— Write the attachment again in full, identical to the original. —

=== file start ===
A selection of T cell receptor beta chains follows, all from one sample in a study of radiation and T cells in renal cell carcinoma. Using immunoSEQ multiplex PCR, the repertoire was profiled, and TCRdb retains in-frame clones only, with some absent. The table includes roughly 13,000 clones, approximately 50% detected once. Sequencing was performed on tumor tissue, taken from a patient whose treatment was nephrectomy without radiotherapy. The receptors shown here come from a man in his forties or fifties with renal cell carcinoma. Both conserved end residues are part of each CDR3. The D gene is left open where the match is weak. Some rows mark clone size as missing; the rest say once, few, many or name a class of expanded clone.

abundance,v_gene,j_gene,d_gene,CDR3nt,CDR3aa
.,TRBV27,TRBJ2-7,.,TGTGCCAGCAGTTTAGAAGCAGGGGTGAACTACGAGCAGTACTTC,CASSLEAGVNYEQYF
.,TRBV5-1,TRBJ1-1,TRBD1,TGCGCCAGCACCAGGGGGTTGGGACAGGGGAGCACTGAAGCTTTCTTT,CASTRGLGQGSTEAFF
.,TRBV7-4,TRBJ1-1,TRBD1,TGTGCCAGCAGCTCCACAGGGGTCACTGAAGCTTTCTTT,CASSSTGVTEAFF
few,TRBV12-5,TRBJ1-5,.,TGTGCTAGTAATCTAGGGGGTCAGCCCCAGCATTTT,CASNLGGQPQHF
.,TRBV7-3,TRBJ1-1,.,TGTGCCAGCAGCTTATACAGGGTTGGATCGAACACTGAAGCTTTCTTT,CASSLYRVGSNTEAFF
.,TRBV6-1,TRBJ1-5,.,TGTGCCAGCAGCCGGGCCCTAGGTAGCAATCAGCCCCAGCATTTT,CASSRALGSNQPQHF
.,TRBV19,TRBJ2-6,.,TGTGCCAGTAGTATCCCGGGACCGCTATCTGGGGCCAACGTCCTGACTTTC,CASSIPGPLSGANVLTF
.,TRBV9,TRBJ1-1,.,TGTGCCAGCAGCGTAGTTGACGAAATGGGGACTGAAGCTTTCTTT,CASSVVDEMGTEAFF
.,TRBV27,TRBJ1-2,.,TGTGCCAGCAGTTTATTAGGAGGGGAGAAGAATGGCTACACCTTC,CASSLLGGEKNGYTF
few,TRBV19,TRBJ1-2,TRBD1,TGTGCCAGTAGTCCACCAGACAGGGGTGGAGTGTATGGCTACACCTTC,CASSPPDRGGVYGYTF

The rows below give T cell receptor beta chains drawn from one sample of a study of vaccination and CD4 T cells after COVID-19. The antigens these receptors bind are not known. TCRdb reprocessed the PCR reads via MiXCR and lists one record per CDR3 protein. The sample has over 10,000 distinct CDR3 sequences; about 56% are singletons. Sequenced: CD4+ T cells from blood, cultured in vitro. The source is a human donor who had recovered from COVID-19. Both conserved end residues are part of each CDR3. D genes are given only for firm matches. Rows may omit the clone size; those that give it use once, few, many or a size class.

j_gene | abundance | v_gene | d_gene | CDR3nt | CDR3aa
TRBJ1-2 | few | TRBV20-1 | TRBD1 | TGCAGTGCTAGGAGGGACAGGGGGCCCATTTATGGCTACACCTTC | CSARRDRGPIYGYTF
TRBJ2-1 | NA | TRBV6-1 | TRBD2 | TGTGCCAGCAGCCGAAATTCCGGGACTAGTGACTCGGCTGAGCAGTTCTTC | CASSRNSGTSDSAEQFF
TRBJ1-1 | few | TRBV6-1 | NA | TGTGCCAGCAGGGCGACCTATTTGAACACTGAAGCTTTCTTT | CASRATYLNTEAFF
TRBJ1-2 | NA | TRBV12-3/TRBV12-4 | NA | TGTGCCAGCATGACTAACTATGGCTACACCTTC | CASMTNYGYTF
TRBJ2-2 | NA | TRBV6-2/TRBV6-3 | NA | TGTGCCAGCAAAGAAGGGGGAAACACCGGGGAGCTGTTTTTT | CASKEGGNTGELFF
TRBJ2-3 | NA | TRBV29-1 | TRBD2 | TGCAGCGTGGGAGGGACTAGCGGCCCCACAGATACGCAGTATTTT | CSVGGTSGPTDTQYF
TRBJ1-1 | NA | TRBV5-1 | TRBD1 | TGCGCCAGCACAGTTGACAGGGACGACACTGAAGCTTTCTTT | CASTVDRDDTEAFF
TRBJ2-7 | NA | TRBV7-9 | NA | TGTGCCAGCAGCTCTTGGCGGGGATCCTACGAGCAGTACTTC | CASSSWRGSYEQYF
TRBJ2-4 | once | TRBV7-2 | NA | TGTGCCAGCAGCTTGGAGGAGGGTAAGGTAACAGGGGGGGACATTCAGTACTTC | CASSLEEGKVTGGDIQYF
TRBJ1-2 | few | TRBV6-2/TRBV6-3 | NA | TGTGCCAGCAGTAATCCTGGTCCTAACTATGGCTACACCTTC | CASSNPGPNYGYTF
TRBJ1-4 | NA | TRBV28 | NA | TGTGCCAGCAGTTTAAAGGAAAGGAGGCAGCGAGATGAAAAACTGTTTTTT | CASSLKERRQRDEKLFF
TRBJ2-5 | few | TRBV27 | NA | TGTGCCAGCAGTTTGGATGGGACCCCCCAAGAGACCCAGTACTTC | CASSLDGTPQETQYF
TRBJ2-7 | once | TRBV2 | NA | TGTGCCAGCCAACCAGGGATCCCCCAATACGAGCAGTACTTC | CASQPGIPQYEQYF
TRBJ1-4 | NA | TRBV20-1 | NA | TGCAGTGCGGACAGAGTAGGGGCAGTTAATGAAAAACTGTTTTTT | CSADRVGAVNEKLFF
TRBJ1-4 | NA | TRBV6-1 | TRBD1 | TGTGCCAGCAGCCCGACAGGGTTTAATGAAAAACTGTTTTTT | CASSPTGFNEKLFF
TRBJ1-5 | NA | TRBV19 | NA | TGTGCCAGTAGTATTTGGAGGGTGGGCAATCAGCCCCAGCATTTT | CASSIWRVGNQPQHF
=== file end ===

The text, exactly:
A selection of T cell receptor beta chains follows, all from one sample in a study of radiation and T cells in renal cell carcinoma. Using immunoSEQ multiplex PCR, the repertoire was profiled, and TCRdb retains in-frame clones only, with some absent. The table includes roughly 13,000 clones, approximately 50% detected once. Sequencing was performed on tumor tissue, taken from a patient whose treatment was nephrectomy without radiotherapy. The receptors shown here come from a man in his forties or fifties with renal cell carcinoma. Both conserved end residues are part of each CDR3. The D gene is left open where the match is weak. Some rows mark clone size as missing; the rest say once, few, many or name a class of expanded clone.

abundance,v_gene,j_gene,d_gene,CDR3nt,CDR3aa
.,TRBV27,TRBJ2-7,.,TGTGCCAGCAGTTTAGAAGCAGGGGTGAACTACGAGCAGTACTTC,CASSLEAGVNYEQYF
.,TRBV5-1,TRBJ1-1,TRBD1,TGCGCCAGCACCAGGGGGTTGGGACAGGGGAGCACTGAAGCTTTCTTT,CASTRGLGQGSTEAFF
.,TRBV7-4,TRBJ1-1,TRBD1,TGTGCCAGCAGCTCCACAGGGGTCACTGAAGCTTTCTTT,CASSSTGVTEAFF
few,TRBV12-5,TRBJ1-5,.,TGTGCTAGTAATCTAGGGGGTCAGCCCCAGCATTTT,CASNLGGQPQHF
.,TRBV7-3,TRBJ1-1,.,TGTGCCAGCAGCTTATACAGGGTTGGATCGAACACTGAAGCTTTCTTT,CASSLYRVGSNTEAFF
.,TRBV6-1,TRBJ1-5,.,TGTGCCAGCAGCCGGGCCCTAGGTAGCAATCAGCCCCAGCATTTT,CASSRALGSNQPQHF
.,TRBV19,TRBJ2-6,.,TGTGCCAGTAGTATCCCGGGACCGCTATCTGGGGCCAACGTCCTGACTTTC,CASSIPGPLSGANVLTF
.,TRBV9,TRBJ1-1,.,TGTGCCAGCAGCGTAGTTGACGAAATGGGGACTGAAGCTTTCTTT,CASSVVDEMGTEAFF
.,TRBV27,TRBJ1-2,.,TGTGCCAGCAGTTTATTAGGAGGGGAGAAGAATGGCTACACCTTC,CASSLLGGEKNGYTF
few,TRBV19,TRBJ1-2,TRBD1,TGTGCCAGTAGTCCACCAGACAGGGGTGGAGTGTATGGCTACACCTTC,CASSPPDRGGVYGYTF

The rows below give T cell receptor beta chains drawn from one sample of a study of vaccination and CD4 T cells after COVID-19. The antigens these receptors bind are not known. TCRdb reprocessed the PCR reads via MiXCR and lists one record per CDR3 protein. The sample has over 10,000 distinct CDR3 sequences; about 56% are singletons. Sequenced: CD4+ T cells from blood, cultured in vitro. The source is a human donor who had recovered from COVID-19. Both conserved end residues are part of each CDR3. D genes are given only for firm matches. Rows may omit the clone size; those that give it use once, few, many or a size class.

j_gene | abundance | v_gene | d_gene | CDR3nt | CDR3aa
TRBJ1-2 | few | TRBV20-1 | TRBD1 | TGCAGTGCTAGGAGGGACAGGGGGCCCATTTATGGCTACACCTTC | CSARRDRGPIYGYTF
TRBJ2-1 | NA | TRBV6-1 | TRBD2 | TGTGCCAGCAGCCGAAATTCCGGGACTAGTGACTCGGCTGAGCAGTTCTTC | CASSRNSGTSDSAEQFF
TRBJ1-1 | few | TRBV6-1 | NA | TGTGCCAGCAGGGCGACCTATTTGAACACTGAAGCTTTCTTT | CASRATYLNTEAFF
TRBJ1-2 | NA | TRBV12-3/TRBV12-4 | NA | TGTGCCAGCATGACTAACTATGGCTACACCTTC | CASMTNYGYTF
TRBJ2-2 | NA | TRBV6-2/TRBV6-3 | NA | TGTGCCAGCAAAGAAGGGGGAAACACCGGGGAGCTGTTTTTT | CASKEGGNTGELFF
TRBJ2-3 | NA | TRBV29-1 | TRBD2 | TGCAGCGTGGGAGGGACTAGCGGCCCCACAGATACGCAGTATTTT | CSVGGTSGPTDTQYF
TRBJ1-1 | NA | TRBV5-1 | TRBD1 | TGCGCCAGCACAGTTGACAGGGACGACACTGAAGCTTTCTTT | CASTVDRDDTEAFF
TRBJ2-7 | NA | TRBV7-9 | NA | TGTGCCAGCAGCTCTTGGCGGGGATCCTACGAGCAGTACTTC | CASSSWRGSYEQYF
TRBJ2-4 | once | TRBV7-2 | NA | TGTGCCAGCAGCTTGGAGGAGGGTAAGGTAACAGGGGGGGACATTCAGTACTTC | CASSLEEGKVTGGDIQYF
TRBJ1-2 | few | TRBV6-2/TRBV6-3 | NA | TGTGCCAGCAGTAATCCTGGTCCTAACTATGGCTACACCTTC | CASSNPGPNYGYTF
TRBJ1-4 | NA | TRBV28 | NA | TGTGCCAGCAGTTTAAAGGAAAGGAGGCAGCGAGATGAAAAACTGTTTTTT | CASSLKERRQRDEKLFF
TRBJ2-5 | few | TRBV27 | NA | TGTGCCAGCAGTTTGGATGGGACCCCCCAAGAGACCCAGTACTTC | CASSLDGTPQETQYF
TRBJ2-7 | once | TRBV2 | NA | TGTGCCAGCCAACCAGGGATCCCCCAATACGAGCAGTACTTC | CASQPGIPQYEQYF
TRBJ1-4 | NA | TRBV20-1 | NA | TGCAGTGCGGACAGAGTAGGGGCAGTTAATGAAAAACTGTTTTTT | CSADRVGAVNEKLFF
TRBJ1-4 | NA | TRBV6-1 | TRBD1 | TGTGCCAGCAGCCCGACAGGGTTTAATGAAAAACTGTTTTTT | CASSPTGFNEKLFF
TRBJ1-5 | NA | TRBV19 | NA | TGTGCCAGTAGTATTTGGAGGGTGGGCAATCAGCCCCAGCATTTT | CASSIWRVGNQPQHF